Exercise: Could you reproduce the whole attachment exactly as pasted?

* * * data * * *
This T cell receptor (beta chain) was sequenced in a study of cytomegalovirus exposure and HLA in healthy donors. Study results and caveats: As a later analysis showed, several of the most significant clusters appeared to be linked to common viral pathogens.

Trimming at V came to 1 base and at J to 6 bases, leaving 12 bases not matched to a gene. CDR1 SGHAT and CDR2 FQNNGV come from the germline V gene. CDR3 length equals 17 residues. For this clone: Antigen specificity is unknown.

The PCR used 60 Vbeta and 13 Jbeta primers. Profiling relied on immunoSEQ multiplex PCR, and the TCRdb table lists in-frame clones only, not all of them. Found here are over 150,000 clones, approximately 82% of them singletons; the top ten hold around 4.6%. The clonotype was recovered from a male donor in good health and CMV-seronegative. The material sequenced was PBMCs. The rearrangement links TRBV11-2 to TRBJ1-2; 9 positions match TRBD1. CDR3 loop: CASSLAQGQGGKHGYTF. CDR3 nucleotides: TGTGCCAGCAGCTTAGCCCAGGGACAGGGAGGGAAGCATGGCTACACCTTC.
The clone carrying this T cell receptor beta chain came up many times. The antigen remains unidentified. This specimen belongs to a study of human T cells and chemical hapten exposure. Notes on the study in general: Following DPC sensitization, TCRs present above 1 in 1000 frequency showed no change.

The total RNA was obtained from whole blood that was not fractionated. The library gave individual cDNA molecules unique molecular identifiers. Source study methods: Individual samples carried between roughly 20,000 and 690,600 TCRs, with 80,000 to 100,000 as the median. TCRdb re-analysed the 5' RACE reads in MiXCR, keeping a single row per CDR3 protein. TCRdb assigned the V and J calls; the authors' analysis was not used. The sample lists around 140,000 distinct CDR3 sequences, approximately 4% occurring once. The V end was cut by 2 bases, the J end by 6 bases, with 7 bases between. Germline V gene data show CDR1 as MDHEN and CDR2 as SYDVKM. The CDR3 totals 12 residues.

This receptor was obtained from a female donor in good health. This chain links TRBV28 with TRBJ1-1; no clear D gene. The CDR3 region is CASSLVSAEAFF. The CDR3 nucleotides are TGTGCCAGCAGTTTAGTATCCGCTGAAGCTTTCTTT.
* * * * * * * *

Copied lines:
This T cell receptor (beta chain) was sequenced in a study of cytomegalovirus exposure and HLA in healthy donors. Study results and caveats: As a later analysis showed, several of the most significant clusters appeared to be linked to common viral pathogens.

Trimming at V came to 1 base and at J to 6 bases, leaving 12 bases not matched to a gene. CDR1 SGHAT and CDR2 FQNNGV come from the germline V gene. CDR3 length equals 17 residues. For this clone: Antigen specificity is unknown.

The PCR used 60 Vbeta and 13 Jbeta primers. Profiling relied on immunoSEQ multiplex PCR, and the TCRdb table lists in-frame clones only, not all of them. Found here are over 150,000 clones, approximately 82% of them singletons; the top ten hold around 4.6%. The clonotype was recovered from a male donor in good health and CMV-seronegative. The material sequenced was PBMCs. The rearrangement links TRBV11-2 to TRBJ1-2; 9 positions match TRBD1. CDR3 loop: CASSLAQGQGGKHGYTF. CDR3 nucleotides: TGTGCCAGCAGCTTAGCCCAGGGACAGGGAGGGAAGCATGGCTACACCTTC.
The clone carrying this T cell receptor beta chain came up many times. The antigen remains unidentified. This specimen belongs to a study of human T cells and chemical hapten exposure. Notes on the study in general: Following DPC sensitization, TCRs present above 1 in 1000 frequency showed no change.

The total RNA was obtained from whole blood that was not fractionated. The library gave individual cDNA molecules unique molecular identifiers. Source study methods: Individual samples carried between roughly 20,000 and 690,600 TCRs, with 80,000 to 100,000 as the median. TCRdb re-analysed the 5' RACE reads in MiXCR, keeping a single row per CDR3 protein. TCRdb assigned the V and J calls; the authors' analysis was not used. The sample lists around 140,000 distinct CDR3 sequences, approximately 4% occurring once. The V end was cut by 2 bases, the J end by 6 bases, with 7 bases between. Germline V gene data show CDR1 as MDHEN and CDR2 as SYDVKM. The CDR3 totals 12 residues.

This receptor was obtained from a female donor in good health. This chain links TRBV28 with TRBJ1-1; no clear D gene. The CDR3 region is CASSLVSAEAFF. The CDR3 nucleotides are TGTGCCAGCAGTTTAGTATCCGCTGAAGCTTTCTTT.